Even if we limit our view to Africa though the efficacy of whataboutism is questionable. The United States after all still managed to create bastions of influence in Latin America and Africa (sometimes by backing violent coups or dictatorial leaders, which the Soviets would love to point out).I see whataboutism less as a vehicle for foreign policy as more as a useful defense mechanism. It freed the Soviets from the need to justify their own abuses and it put pressure on the West. While the West was eager to condemn Communism as backwards, the Soviets were at least able to level the playing ground by creating doubts about Capitalism. They would have been able to appeal to historically oppressed nationalities and minorities. Overall it seems like whataboutism meshed well with the overall Soviet logic of waging a Cold War by subverting and undermining faith in the West

Taking the Bait: the Helsinke Accords and the Decline of Whataboutism

Jimmy Carter may just be one of our most influential presidents, as Schmitz would agree. He was the first to place great importance on human rights, and he dramatically altered his foreign policy to show this. Ironically though, Carter was fine with expanding detente with the U.S.S.R. despite their human rights violations, something which Reagan and other conservatives were eager to point out. But in retrospect what was Carter supposed to do? The Soviets had agreed to observe human rights before he even came into office.

Wait…what?

Yes, in 1975 the Soviets signed an international agreement where they guaranteed human rights within their borders. This agreement, the Helsinke Final Act, may have just been more significant than the arms limitations treaties that Nixon, Carter, and Reagan signed. If we view soft power as key, the unlikely President Ford may have won the Cold War. The Helsinke Final Act gutted the Soviet ability to defend human rights abuses and provided enough traction for grassroots activism to form. Dissidents, among them former atomic bomb designer Sakharov, now had grounds for criticising Communist rule.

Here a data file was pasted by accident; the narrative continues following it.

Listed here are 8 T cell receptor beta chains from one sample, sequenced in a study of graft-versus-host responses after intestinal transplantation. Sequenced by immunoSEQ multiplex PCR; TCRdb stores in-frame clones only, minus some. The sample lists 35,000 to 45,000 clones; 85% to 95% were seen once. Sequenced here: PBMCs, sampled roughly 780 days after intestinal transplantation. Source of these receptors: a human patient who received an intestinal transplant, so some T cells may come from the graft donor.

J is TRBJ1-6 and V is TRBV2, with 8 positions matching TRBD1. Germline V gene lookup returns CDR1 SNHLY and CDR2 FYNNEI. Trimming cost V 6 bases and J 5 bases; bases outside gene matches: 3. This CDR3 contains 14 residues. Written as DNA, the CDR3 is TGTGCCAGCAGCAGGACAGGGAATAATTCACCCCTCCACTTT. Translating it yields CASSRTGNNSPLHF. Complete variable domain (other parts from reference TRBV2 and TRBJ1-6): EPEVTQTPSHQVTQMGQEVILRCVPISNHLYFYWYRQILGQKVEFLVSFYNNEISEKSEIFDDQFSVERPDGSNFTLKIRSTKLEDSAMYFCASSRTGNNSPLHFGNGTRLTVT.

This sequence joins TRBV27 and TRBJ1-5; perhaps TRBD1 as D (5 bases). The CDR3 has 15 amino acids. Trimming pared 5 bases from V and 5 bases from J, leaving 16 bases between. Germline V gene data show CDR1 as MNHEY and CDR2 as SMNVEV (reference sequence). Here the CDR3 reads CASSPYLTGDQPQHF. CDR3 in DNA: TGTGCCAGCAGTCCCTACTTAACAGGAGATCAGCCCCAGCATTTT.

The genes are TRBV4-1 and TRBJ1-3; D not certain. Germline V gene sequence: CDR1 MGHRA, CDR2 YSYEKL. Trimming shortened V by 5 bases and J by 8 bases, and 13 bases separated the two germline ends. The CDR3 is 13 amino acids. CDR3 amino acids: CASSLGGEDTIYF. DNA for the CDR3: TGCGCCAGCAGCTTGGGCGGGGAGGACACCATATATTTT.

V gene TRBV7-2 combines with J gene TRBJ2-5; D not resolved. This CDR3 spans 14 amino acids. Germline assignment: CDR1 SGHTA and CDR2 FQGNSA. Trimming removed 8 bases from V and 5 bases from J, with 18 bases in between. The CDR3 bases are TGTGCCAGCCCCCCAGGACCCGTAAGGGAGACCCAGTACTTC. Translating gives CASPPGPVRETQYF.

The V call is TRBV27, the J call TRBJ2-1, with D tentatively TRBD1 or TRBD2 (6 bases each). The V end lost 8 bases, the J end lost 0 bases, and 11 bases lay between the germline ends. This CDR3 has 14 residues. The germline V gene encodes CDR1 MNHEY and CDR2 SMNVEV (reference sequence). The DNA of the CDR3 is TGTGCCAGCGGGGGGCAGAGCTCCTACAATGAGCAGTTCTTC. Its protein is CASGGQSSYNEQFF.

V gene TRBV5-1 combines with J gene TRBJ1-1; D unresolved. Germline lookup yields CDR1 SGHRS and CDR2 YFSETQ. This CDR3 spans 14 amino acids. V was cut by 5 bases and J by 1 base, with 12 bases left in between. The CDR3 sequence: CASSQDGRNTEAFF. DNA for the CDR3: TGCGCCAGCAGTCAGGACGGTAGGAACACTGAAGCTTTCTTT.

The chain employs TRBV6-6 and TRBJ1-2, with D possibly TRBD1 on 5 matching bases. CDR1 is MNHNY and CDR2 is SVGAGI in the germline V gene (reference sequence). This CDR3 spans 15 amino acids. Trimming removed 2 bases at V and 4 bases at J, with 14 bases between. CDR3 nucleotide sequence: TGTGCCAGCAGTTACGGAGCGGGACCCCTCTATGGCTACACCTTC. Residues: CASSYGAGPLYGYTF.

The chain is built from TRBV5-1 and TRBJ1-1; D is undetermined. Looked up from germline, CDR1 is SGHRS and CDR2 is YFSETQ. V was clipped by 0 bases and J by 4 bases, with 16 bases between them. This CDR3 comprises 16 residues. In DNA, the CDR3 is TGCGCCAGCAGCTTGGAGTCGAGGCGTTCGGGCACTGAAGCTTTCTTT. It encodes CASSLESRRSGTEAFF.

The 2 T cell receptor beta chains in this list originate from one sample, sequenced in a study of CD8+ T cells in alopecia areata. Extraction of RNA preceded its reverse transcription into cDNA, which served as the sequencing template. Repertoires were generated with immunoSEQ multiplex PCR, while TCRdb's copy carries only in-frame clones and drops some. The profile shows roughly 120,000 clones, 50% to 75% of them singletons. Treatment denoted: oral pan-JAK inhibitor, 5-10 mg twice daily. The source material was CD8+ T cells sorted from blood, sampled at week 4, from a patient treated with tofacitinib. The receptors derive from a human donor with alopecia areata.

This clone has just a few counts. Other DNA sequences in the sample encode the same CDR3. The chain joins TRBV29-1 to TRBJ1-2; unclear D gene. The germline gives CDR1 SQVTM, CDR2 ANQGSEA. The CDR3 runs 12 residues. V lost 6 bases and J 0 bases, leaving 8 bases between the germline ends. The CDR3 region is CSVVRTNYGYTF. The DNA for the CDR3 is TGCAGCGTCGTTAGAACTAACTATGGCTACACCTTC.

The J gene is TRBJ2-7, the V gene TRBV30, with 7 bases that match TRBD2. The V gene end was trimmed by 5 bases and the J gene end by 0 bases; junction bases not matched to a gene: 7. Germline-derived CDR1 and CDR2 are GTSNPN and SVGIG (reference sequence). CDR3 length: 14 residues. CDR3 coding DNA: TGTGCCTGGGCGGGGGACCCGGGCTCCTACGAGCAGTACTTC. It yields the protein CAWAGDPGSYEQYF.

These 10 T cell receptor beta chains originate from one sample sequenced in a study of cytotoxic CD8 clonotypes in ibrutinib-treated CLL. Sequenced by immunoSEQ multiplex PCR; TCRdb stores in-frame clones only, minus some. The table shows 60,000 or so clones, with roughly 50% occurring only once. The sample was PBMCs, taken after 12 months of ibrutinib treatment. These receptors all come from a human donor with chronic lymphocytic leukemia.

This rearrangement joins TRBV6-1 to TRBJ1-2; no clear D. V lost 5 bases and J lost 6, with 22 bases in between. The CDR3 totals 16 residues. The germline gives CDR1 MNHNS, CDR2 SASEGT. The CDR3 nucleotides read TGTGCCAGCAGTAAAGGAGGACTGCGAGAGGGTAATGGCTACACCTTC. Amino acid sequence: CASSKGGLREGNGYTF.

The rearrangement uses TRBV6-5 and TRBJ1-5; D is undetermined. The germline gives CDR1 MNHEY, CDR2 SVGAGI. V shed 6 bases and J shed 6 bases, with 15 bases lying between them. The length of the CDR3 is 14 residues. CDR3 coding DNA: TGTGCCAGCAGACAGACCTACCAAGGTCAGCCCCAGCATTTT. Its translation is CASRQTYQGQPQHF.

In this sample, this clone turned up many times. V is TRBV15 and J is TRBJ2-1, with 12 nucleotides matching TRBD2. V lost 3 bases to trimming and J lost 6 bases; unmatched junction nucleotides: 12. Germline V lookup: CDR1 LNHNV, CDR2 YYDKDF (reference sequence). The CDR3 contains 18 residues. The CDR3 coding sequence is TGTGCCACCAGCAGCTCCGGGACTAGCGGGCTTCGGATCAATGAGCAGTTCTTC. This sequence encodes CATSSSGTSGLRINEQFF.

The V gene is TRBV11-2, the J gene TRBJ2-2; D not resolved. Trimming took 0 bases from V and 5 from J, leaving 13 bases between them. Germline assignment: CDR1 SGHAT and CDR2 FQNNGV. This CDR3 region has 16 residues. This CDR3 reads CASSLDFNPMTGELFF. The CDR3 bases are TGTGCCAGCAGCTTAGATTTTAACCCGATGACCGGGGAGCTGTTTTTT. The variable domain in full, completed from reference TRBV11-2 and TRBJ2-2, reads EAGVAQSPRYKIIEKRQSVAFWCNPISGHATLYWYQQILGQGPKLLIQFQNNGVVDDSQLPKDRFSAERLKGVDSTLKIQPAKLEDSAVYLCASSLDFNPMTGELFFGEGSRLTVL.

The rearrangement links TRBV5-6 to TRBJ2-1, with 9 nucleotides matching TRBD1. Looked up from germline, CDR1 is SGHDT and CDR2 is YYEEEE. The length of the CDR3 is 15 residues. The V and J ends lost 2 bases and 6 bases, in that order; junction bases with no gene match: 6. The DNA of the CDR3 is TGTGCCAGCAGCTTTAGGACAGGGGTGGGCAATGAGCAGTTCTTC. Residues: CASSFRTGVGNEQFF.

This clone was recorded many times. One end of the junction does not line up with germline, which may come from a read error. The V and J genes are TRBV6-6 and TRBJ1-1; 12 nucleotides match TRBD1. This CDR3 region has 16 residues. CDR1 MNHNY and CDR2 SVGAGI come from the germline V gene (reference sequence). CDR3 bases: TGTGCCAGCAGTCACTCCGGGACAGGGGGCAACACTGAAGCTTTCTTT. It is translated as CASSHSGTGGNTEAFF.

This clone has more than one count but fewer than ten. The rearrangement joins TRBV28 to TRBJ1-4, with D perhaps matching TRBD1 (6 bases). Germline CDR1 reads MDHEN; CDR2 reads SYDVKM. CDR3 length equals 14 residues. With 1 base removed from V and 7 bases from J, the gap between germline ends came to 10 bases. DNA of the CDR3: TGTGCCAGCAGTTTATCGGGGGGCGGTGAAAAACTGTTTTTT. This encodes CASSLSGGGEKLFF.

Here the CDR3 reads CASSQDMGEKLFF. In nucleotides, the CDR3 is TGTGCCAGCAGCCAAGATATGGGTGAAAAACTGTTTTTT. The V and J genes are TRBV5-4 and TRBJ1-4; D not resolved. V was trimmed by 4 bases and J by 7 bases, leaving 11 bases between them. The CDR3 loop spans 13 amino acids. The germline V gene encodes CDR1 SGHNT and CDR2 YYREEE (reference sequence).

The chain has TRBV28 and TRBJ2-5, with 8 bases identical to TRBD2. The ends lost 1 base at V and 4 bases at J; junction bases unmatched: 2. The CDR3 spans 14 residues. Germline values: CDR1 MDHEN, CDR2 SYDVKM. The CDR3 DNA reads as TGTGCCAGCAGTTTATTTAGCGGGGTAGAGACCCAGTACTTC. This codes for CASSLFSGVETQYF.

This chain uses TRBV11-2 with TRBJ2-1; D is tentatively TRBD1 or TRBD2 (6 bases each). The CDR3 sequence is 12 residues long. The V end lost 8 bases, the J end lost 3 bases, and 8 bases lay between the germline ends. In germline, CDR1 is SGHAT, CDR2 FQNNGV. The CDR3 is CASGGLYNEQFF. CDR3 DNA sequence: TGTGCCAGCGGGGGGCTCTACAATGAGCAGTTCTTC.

Why would Brezhnev, who brutally crushed any attempts at secession and had anti-Communists committed to insane asylums, ever agree to such a treaty? Quite frankly, Brezhnev valued hard power over soft power. He underestimated the impact that promising human rights would have. He also liked the clause of the treaty which legitimised Soviet territorial gains from WWII.

To conclusively prove that the Helsinke Accords marked the decline of Whataboutism would require far more time and space than I have here, but I think I can feasibly make the claim that the Final Act was a part of an overall decline in blame shifting. Brezhnev’s human rights record was already something of a joke, as if his 1968 crushing of the Prague Spring revolt hadn’t made this abundantly clear, and the Soviets were losing traction in the soft power war. At this point the United States had tidied up their own house sufficiently for the Soviets to have trouble pulling the race card. Their was still the issue posed by S. African apartheid of course, which Reagan had defended, but this form of racism was becoming the exception rather than the norm. The Soviet invasion of Afghanistan in 1979 obviously did not help the U.S.S.R.’s image in the soft power wars, and continued abuse of human rights, in clear violation of the Helsinke Accords, only turned Brezhnev’s regime into a laughing stock.